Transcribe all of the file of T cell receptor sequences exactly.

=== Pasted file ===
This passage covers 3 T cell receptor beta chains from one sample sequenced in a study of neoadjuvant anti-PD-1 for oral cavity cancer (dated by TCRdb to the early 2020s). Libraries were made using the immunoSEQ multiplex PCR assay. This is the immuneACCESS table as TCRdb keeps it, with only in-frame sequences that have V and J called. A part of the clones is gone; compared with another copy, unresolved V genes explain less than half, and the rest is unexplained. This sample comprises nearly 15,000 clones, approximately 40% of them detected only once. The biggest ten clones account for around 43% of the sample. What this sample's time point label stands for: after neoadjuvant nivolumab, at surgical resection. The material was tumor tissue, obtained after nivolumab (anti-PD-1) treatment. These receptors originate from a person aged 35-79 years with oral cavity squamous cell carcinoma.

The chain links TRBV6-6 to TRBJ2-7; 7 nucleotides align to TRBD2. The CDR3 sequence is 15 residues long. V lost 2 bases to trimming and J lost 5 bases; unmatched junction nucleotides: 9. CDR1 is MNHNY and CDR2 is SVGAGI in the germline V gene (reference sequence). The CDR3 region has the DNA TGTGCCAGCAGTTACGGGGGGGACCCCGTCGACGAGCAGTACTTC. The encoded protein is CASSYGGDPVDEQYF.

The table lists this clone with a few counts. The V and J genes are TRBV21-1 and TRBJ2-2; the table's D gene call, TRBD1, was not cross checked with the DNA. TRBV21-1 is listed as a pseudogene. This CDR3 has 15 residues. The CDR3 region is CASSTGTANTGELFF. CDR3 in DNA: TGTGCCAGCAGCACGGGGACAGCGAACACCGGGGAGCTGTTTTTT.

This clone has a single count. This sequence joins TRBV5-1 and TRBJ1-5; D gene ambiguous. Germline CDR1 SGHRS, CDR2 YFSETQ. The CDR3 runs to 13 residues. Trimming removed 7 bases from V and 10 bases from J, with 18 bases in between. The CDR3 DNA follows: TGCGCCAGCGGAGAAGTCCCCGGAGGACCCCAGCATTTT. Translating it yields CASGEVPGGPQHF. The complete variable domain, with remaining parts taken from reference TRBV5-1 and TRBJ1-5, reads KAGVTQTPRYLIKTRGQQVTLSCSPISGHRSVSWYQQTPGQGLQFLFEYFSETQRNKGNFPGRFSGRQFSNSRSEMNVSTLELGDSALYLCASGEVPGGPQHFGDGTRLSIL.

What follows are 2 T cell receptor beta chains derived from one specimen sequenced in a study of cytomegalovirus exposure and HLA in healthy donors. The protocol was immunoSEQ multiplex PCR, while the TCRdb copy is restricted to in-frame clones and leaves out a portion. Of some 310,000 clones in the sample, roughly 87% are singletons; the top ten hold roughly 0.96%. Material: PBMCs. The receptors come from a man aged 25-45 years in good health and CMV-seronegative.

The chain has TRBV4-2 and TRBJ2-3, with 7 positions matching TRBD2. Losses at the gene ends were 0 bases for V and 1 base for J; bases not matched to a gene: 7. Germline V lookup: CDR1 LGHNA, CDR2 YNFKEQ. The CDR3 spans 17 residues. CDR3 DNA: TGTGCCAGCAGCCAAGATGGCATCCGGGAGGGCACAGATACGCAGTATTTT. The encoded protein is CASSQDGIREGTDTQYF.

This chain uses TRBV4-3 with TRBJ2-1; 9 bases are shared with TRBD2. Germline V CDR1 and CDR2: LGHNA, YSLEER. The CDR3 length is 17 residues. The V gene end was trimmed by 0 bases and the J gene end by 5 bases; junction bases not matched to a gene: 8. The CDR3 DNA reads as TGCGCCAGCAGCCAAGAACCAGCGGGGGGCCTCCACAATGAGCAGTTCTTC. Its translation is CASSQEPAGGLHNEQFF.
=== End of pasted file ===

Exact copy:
This passage covers 3 T cell receptor beta chains from one sample sequenced in a study of neoadjuvant anti-PD-1 for oral cavity cancer (dated by TCRdb to the early 2020s). Libraries were made using the immunoSEQ multiplex PCR assay. This is the immuneACCESS table as TCRdb keeps it, with only in-frame sequences that have V and J called. A part of the clones is gone; compared with another copy, unresolved V genes explain less than half, and the rest is unexplained. This sample comprises nearly 15,000 clones, approximately 40% of them detected only once. The biggest ten clones account for around 43% of the sample. What this sample's time point label stands for: after neoadjuvant nivolumab, at surgical resection. The material was tumor tissue, obtained after nivolumab (anti-PD-1) treatment. These receptors originate from a person aged 35-79 years with oral cavity squamous cell carcinoma.

The chain links TRBV6-6 to TRBJ2-7; 7 nucleotides align to TRBD2. The CDR3 sequence is 15 residues long. V lost 2 bases to trimming and J lost 5 bases; unmatched junction nucleotides: 9. CDR1 is MNHNY and CDR2 is SVGAGI in the germline V gene (reference sequence). The CDR3 region has the DNA TGTGCCAGCAGTTACGGGGGGGACCCCGTCGACGAGCAGTACTTC. The encoded protein is CASSYGGDPVDEQYF.

The table lists this clone with a few counts. The V and J genes are TRBV21-1 and TRBJ2-2; the table's D gene call, TRBD1, was not cross checked with the DNA. TRBV21-1 is listed as a pseudogene. This CDR3 has 15 residues. The CDR3 region is CASSTGTANTGELFF. CDR3 in DNA: TGTGCCAGCAGCACGGGGACAGCGAACACCGGGGAGCTGTTTTTT.

This clone has a single count. This sequence joins TRBV5-1 and TRBJ1-5; D gene ambiguous. Germline CDR1 SGHRS, CDR2 YFSETQ. The CDR3 runs to 13 residues. Trimming removed 7 bases from V and 10 bases from J, with 18 bases in between. The CDR3 DNA follows: TGCGCCAGCGGAGAAGTCCCCGGAGGACCCCAGCATTTT. Translating it yields CASGEVPGGPQHF. The complete variable domain, with remaining parts taken from reference TRBV5-1 and TRBJ1-5, reads KAGVTQTPRYLIKTRGQQVTLSCSPISGHRSVSWYQQTPGQGLQFLFEYFSETQRNKGNFPGRFSGRQFSNSRSEMNVSTLELGDSALYLCASGEVPGGPQHFGDGTRLSIL.

What follows are 2 T cell receptor beta chains derived from one specimen sequenced in a study of cytomegalovirus exposure and HLA in healthy donors. The protocol was immunoSEQ multiplex PCR, while the TCRdb copy is restricted to in-frame clones and leaves out a portion. Of some 310,000 clones in the sample, roughly 87% are singletons; the top ten hold roughly 0.96%. Material: PBMCs. The receptors come from a man aged 25-45 years in good health and CMV-seronegative.

The chain has TRBV4-2 and TRBJ2-3, with 7 positions matching TRBD2. Losses at the gene ends were 0 bases for V and 1 base for J; bases not matched to a gene: 7. Germline V lookup: CDR1 LGHNA, CDR2 YNFKEQ. The CDR3 spans 17 residues. CDR3 DNA: TGTGCCAGCAGCCAAGATGGCATCCGGGAGGGCACAGATACGCAGTATTTT. The encoded protein is CASSQDGIREGTDTQYF.

This chain uses TRBV4-3 with TRBJ2-1; 9 bases are shared with TRBD2. Germline V CDR1 and CDR2: LGHNA, YSLEER. The CDR3 length is 17 residues. The V gene end was trimmed by 0 bases and the J gene end by 5 bases; junction bases not matched to a gene: 8. The CDR3 DNA reads as TGCGCCAGCAGCCAAGAACCAGCGGGGGGCCTCCACAATGAGCAGTTCTTC. Its translation is CASSQEPAGGLHNEQFF.